5. Risky community – Ministries hope for startups to take more risks, cooperate and form a community on its own. The ministries acknowledge that sharing and cooperation is key to overcome and address risks. Investors and startups  are also encouraged to proactively propose ideas to government as the government now has an “open-ear” policy for the industry and willing to take in good input from market players.

So, now tell me – why aren’t you looking at Vietnam yet? Not only because of the food (and coffee), but also the overwhelming energy level when you talk to any Vietnamese friends.

If you are looking for more “evidence” for the vibrance in Vietnam, check out the latest co-working space that has been setup by a group of high energy level young entrepreneurs – CirCO.

Now, that was a long. Til next time.




The WHO reminder

if I have 48 hours a day

Thesis: I would build an app that would instantly remind me of a person who is waving at me or shaking my hand telling me that we have been in touch before. Why such idea? Because I am bad with faces and names, and generally not very good in replying messages and emails quickly!

Target users: Anyone who thinks they need to look less dumb when that person starts to tell you how you met, bla bla bla and yet you can only go with pretending you remember.

Business model: How it works? Scan the person’s face with your phone camera (obviously you will need a bit of skill to make sure the person doesn’t know you are “scanning” him or her – time to be a real spy!) so that your camera can immediately pull information from social medias and public sources to identify the person and then get that linked back to your mailbox, contact list, text messages and call history. Once you have built enough data on the individual, the app will then provide you suggested actions or tips for your conversation with the counterpart. The app should also be rating or categorizing the individual to allow you to decide on how much time you want to spend with this person.

Housekeeping: This idea may not be realistically practical and is thought through based on personal assumptions. Also, it may have been executed or currently running by someone else.

Done with my ranting. Til next time.

US – ASEAN and why I am bullish about ASEAN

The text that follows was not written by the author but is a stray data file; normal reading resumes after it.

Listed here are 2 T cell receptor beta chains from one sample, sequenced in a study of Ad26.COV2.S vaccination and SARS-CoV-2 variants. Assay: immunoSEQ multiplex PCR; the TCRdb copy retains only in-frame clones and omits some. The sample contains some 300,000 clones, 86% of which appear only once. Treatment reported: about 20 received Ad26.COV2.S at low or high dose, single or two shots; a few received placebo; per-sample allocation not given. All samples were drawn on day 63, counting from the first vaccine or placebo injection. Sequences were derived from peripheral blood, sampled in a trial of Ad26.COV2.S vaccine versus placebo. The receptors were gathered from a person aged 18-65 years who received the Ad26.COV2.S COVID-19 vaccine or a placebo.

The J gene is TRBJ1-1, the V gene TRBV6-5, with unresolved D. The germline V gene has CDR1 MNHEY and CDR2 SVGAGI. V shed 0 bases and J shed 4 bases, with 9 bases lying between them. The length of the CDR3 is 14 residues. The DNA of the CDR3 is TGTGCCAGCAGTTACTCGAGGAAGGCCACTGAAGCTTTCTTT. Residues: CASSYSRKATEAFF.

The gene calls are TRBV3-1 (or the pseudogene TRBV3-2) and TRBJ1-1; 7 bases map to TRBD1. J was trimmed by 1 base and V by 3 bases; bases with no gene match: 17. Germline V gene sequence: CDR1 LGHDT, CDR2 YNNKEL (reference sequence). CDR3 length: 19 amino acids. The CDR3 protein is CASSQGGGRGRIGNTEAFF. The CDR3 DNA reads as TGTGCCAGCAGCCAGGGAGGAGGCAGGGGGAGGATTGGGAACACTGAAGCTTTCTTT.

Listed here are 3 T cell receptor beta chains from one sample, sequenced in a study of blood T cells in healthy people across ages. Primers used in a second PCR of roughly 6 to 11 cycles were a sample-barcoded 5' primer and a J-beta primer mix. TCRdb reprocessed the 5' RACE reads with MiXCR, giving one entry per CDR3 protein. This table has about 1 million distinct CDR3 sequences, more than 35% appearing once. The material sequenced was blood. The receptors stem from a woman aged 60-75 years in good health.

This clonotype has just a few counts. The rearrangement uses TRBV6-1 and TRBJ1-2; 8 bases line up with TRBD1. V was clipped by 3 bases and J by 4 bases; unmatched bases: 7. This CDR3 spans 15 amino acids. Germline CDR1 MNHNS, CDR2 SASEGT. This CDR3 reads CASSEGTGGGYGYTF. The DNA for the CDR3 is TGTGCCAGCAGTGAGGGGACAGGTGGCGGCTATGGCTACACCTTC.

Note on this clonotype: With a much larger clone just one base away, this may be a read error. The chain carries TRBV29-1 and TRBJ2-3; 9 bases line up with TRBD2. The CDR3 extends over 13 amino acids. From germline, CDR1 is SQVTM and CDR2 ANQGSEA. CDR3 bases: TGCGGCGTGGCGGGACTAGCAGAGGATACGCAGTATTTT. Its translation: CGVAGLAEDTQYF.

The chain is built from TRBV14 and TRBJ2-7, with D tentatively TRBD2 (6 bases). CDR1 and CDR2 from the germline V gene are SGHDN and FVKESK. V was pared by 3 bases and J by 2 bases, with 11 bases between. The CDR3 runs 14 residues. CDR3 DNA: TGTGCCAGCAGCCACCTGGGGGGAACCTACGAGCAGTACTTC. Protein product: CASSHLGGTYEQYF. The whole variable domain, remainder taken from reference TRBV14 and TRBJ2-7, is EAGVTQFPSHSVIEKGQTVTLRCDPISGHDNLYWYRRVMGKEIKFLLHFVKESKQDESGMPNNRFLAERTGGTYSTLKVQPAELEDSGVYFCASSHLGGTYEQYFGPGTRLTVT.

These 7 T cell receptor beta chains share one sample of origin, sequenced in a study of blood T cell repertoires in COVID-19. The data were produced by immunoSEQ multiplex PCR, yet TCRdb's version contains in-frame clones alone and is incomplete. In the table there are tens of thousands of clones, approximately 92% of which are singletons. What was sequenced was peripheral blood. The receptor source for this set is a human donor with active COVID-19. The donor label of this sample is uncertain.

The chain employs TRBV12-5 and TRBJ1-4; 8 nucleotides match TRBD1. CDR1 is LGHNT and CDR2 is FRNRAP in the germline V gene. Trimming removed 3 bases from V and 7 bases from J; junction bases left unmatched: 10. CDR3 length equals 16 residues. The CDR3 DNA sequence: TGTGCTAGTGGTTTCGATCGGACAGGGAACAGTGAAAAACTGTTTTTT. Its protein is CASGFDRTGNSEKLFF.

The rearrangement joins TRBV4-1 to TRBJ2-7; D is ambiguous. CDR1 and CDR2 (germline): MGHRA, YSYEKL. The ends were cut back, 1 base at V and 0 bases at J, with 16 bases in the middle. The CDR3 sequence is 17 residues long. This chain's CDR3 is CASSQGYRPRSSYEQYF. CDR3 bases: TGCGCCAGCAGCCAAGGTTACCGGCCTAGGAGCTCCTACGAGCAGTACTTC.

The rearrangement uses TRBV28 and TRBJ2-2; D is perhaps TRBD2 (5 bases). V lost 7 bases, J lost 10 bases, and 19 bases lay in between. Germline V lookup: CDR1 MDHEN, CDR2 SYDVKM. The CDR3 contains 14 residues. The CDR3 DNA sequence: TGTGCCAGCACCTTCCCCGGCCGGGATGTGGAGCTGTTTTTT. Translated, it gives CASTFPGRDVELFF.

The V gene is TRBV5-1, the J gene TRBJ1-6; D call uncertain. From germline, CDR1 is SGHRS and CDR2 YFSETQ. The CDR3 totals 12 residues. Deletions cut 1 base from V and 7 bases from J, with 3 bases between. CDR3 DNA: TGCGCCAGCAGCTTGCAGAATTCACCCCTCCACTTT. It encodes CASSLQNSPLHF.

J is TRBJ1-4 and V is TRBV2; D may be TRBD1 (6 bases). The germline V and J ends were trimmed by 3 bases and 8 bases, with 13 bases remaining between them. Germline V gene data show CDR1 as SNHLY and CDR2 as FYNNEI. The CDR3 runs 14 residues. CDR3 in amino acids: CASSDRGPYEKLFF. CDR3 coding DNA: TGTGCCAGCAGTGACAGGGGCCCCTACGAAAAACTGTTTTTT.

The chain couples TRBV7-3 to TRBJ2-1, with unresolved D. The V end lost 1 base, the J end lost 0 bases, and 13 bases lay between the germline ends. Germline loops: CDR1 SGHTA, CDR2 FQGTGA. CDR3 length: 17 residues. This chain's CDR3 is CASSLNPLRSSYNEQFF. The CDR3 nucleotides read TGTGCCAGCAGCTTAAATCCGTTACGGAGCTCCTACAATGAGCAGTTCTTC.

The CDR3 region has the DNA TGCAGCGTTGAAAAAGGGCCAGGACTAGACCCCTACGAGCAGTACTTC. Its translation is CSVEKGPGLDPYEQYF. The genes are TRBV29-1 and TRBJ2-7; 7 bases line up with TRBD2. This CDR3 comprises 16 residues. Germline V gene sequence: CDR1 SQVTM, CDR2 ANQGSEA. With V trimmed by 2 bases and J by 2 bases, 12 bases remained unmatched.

Let me start off with some key stats (statistics and statements) around the long distance relationship between the United States and ASEAN:

  1. ASEAN is the United States 4th largest export market. At $75.5 billion in 2012, exports to ASEAN created or supported over 472,000 jobs in the US (source: US ASEAN Business Council).
  2. California ($11.4B), Texas ($11.2B), Washington ($5B) Oregon ($3.75B), Illinois ($2.65B), and New York ($2B) had over $2 billion in exports to ASEAN in 2010. (source: US ASEAN Business Council)
  3. The average ASEAN consumer purchases nearly 1.75 times as many U.S. goods per capita as the average Chinese consumer, and nearly nine times as many as the average Indian consumer. (Beat that!)
  4. FDI net inflows in ASEAN from the U.S. is about 8.8% (for the period 2012 – 2014), higher than money coming from China and only second to Japan. (source: ASEAN)

Why am I throwing so much numbers about the US-ASEAN romance? Simply because we felt that love is in the air and I want to share the love to all fellow ASEAN comrades (sounded cheesy, I know).

We (see the lucky ones in the picture) were fortunate enough to have attended the US ASEAN Conference in San Francisco a couple of weeks ago. Triip was invited to speak about their experience as founders in the growing ASEAN region. What amazed us was that the audience in the U.S. understood the opportunity and challenges to be running a startup in ASEAN. There were lots of interests, but what was not there was the official linkage to a better collaborative route.

(Repeating myself again) ASEAN is an economic group of 10 countries with over US$2.4 billion of production capacity. The scene has just gotten more interesting with the formation of the ASEAN Economic Community (AEC). As much as people from the outside view ASEAN as a fragmented market, the formation of AEC helps foreign investors from the U.S. to get a good feel of the region throw one single counter of interaction. Hence, out of the sudden, ASEAN becomes much bigger that how it used to be prior to 2015.

What other stats should you be aware of:

  1. ASEAN is the 3rd largest economy in Asia and the world’s 7th largest
  2. ASEAN is the number one destination for US investment in Asia ASEAN investment in the US has grown over 1,400% and US investment in ASEAN has increased 169% since 2001.
  3. 36% of Asian Americans trace their ethnicity to an ASEAN country.
  4. The number of individuals from ASEAN countries choosing to become US citizens has increased 33% in a decade and about 12% of all US naturalizations each year are by individuals from ASEAN countries (these includes our fellow comrades from Vietnam, Singapore, Malaysia, Indonesia etc who are working with Google, Quora, Facebook and other tech giants).